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Painter honours Palestinian resistance through existence in new exhibition

By Suzanna Goussous - Aug 29,2018 - Last updated at Aug 29,2018

Visual artist Ihsan Bandak focuses on sites that recite historical stories of natives of Palestine (Photo by Suzanna Goussous)

AMMAN — Art is a way to achieve resistance and self-determination, to fight back injustice and apartheid, said Amman-based visual artist Ihsan Bandak on Tuesday as he inaugurated his new “Palestine: History and Civilisation” exhibition. 

Aiming to shed light on the concept of “existence through resistance”, Bandak portrayed sites that recite historical stories of natives of the land. 

“Art is a constant reminder that there is a cause that we must fight for; that we exist. I highlighted the aspects of beauty in the Palestinian culture through the human figure and the buildings,” he explained, adding: “The heritage, culture and history narrate the story of the original inhabitants of the land; all these wear out the political statements that deny Palestinians their right of return… In contrast to politics, we use peace and love to convey our message.”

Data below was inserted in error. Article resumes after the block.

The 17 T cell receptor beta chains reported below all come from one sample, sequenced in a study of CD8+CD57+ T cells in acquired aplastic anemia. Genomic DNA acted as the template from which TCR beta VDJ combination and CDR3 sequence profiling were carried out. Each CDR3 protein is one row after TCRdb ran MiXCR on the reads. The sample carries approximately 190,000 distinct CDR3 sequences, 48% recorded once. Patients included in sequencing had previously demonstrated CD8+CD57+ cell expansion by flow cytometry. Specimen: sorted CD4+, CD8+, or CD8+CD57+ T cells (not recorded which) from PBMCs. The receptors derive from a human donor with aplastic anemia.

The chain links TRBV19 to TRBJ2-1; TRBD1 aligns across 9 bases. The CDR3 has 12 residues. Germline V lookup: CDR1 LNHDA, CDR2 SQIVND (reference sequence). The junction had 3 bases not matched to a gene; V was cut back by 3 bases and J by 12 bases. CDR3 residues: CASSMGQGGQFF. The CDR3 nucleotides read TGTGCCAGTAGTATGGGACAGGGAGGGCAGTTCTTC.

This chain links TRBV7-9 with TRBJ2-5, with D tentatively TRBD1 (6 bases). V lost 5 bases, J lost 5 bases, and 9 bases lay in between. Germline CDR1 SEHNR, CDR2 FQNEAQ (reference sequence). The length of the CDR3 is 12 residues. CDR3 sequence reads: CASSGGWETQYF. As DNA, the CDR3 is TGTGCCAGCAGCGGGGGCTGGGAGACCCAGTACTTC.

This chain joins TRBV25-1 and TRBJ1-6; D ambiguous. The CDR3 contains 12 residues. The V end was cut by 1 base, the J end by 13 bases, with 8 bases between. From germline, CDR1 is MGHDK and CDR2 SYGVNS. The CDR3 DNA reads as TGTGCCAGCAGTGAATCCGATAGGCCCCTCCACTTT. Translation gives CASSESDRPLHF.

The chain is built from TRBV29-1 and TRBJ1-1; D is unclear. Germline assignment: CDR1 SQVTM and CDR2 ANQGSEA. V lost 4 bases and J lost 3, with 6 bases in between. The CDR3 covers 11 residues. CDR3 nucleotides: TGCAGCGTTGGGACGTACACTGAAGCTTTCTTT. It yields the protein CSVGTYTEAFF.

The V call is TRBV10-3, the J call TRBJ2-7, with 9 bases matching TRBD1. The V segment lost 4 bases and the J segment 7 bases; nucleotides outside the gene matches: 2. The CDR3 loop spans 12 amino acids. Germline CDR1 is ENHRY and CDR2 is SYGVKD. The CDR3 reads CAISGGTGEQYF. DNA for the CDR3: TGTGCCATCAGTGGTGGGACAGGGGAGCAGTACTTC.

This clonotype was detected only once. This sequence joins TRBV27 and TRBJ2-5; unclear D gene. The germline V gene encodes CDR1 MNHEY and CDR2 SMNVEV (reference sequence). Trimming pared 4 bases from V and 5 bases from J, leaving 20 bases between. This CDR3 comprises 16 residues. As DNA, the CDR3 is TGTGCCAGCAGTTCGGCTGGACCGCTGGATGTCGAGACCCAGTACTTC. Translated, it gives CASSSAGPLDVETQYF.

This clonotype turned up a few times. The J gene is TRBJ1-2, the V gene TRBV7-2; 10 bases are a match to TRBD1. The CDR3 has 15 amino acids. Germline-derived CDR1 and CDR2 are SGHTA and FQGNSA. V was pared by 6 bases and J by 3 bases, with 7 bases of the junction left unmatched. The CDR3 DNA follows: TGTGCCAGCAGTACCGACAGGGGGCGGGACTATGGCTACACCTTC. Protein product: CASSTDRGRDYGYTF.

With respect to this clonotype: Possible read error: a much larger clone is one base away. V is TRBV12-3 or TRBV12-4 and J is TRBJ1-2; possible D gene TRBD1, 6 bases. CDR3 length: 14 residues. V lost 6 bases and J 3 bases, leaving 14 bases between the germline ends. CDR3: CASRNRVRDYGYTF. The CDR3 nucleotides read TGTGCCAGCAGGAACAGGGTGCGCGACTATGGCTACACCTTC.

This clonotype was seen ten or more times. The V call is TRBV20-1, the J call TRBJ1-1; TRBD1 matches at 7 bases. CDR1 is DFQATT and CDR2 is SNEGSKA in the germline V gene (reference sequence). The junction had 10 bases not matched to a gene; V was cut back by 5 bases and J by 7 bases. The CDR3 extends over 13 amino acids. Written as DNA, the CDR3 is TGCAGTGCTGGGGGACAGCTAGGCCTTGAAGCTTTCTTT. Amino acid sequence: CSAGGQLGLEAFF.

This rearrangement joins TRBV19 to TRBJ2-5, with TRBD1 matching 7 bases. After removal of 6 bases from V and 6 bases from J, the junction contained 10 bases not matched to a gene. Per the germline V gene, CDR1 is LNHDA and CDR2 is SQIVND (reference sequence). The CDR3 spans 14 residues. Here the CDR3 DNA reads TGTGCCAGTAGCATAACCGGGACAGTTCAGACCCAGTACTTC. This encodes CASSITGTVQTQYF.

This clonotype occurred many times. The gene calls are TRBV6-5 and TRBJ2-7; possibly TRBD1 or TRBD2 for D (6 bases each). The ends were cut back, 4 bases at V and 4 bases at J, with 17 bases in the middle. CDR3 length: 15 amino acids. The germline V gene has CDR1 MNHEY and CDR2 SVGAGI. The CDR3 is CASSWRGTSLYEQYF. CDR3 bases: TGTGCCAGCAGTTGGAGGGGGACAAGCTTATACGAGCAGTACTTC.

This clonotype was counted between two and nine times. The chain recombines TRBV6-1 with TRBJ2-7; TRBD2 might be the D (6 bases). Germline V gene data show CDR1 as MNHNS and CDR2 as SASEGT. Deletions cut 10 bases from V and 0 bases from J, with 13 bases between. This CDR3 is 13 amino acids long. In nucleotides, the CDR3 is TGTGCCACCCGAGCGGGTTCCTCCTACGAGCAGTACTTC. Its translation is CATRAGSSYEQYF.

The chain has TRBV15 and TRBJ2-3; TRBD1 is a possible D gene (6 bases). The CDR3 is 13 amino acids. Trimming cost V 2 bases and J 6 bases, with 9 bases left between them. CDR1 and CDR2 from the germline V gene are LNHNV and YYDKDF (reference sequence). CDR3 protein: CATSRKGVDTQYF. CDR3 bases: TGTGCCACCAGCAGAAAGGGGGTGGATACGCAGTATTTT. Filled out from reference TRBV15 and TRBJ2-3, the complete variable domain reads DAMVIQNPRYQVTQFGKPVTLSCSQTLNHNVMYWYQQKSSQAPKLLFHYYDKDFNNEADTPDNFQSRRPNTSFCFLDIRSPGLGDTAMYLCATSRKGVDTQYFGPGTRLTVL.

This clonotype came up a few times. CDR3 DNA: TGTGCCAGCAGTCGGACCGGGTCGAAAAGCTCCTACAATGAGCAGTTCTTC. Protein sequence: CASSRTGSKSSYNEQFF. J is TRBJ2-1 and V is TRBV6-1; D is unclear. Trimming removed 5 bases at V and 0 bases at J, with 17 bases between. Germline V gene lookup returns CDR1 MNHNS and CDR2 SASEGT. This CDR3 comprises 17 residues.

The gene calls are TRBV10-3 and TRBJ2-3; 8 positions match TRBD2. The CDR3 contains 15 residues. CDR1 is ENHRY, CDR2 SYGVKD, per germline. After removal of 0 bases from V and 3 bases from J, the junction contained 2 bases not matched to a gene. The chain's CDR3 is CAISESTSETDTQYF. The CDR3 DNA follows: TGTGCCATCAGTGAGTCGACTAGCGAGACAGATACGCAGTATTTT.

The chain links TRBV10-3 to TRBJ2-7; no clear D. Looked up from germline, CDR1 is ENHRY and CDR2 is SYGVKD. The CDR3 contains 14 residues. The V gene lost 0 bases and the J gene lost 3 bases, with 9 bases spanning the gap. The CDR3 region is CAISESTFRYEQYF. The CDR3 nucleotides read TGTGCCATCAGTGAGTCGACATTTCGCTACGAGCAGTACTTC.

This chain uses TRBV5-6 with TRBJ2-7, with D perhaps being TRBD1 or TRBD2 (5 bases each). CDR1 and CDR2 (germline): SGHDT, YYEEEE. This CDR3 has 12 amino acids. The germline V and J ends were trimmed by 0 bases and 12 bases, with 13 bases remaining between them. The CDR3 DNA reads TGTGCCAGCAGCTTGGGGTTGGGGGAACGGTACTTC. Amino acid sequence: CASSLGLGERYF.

The two-day exhibition, held at the Orthodox Club, includes some pieces representing human figures in neighbourhoods across Palestine. 

“Humans are the base of everything; of life, existence, continuity, and resistance. The presence of the Arab culture is obvious in every corner, every stone,” Bandak stressed.

In one of the artworks, the artist demonstrated the city of Jerusalem with Arabic letters engraved around the city’s buildings. For him, it was a way to "emphasise the Arab identity of the city and celebrate the Arabic language". 

He also portrayed the “reverse immigration” chapter through a piece titled “travelling back”, where he sees those who were forced to flee their homes returning to their homelands and being reunited with their families and loved ones. 

“It represents nostalgia — it is always there when one resides abroad, away from their homes. Wherever life leads them, nostalgia always guides them back home,” Bandak commented.

In other pieces, the artist used black and white acrylic to depict buildings in Palestinian cities, with a few coloured elements. “While painting the city of Lod in Palestine, where most of the Arab inhabitants were forced to flee their homes, I chose black and grey shades for all the elements in the painting except for a few houses painted in blue; to embody hope and life that will one day return to the inhabitants of the city. Hope never dies,” the artist explained.

He advised aspiring artists to stand up for a cause and believe in it to succeed and achieve consistency in their artworks. “Stick to a specific idea and find ways to show it to the people. It depends on your view and vision,” Bandak concluded.

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